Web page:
Microsoft Edge

Microsoft has declined to patch a security bug Cisco Talos researchers discovered in the Edge browser, claiming the reported issue is by design. Apple and Google patched a similar flaw in Safari (CVE-2017-2419) and Chrome (CVE-2017-5033), respectively.

According to Cisco Talos researcher Nicolai Grødum, the vulnerability can be classified as a bypass of the Content Security Policy (CSP), a mechanism that allows website developers to configure HTTP headers and instruct the browsers of people visiting their site what resources (JavaScript, CSS) they can load and from where. The Content Security Policy (CSP) is one of the tools that browsers use to enforce Same-Origin Policy (SOP) inside browsers.

Grødum says that he found a way to bypass CSP — technical details available here — that will allow an attacker to load malicious JavaScript code on a remote site and carry out intrusive operations such as collecting information from users’ cookies, or logging keystrokes inside the page’s forms, and others.

Exploiting flaw is moderately simple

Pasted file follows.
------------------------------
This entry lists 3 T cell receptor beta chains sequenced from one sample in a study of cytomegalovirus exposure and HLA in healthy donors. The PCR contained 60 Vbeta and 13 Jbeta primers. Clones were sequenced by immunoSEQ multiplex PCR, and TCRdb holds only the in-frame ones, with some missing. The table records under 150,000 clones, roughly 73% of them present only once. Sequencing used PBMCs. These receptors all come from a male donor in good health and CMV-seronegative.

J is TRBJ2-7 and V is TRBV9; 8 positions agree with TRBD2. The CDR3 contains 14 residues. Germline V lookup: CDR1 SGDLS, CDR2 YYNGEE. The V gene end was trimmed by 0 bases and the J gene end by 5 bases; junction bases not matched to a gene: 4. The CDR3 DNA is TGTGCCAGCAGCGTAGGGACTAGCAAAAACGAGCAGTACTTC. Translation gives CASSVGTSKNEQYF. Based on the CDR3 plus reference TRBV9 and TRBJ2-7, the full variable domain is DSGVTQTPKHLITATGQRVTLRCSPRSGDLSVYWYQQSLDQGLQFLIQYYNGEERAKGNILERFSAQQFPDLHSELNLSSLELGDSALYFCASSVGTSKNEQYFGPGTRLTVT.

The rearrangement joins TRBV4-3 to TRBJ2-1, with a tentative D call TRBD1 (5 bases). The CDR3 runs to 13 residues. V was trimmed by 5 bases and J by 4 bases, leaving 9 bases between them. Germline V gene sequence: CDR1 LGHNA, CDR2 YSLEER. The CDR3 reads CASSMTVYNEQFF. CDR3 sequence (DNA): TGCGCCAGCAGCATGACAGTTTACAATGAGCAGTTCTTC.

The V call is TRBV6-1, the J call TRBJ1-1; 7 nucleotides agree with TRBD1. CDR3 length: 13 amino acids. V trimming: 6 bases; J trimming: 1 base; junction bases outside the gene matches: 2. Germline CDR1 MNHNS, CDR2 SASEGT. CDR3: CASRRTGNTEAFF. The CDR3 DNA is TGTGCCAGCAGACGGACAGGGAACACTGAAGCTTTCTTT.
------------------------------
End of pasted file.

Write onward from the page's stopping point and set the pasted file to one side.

Exploiting the flaw is somewhat simple — at least for people with background in web development. An attacker only needs to open a new page via the “_blank” method and use the document.write function to write malicious code inside this page before loading the actual content. The malicious content — the code to execute a banal XSS attack — remains, and helps the attacker bypass CSP protections.

The researcher found the flaw last year in November. The issue has a CVSS severity score of 4.3 out of 10.

Summarizing, Edge users are still vulnerable to this flaw, while users employing Google Chrome 57.0.2987.98, iOS 10.3, and Safari 10.1 or later are all protected. Firefox is not affected.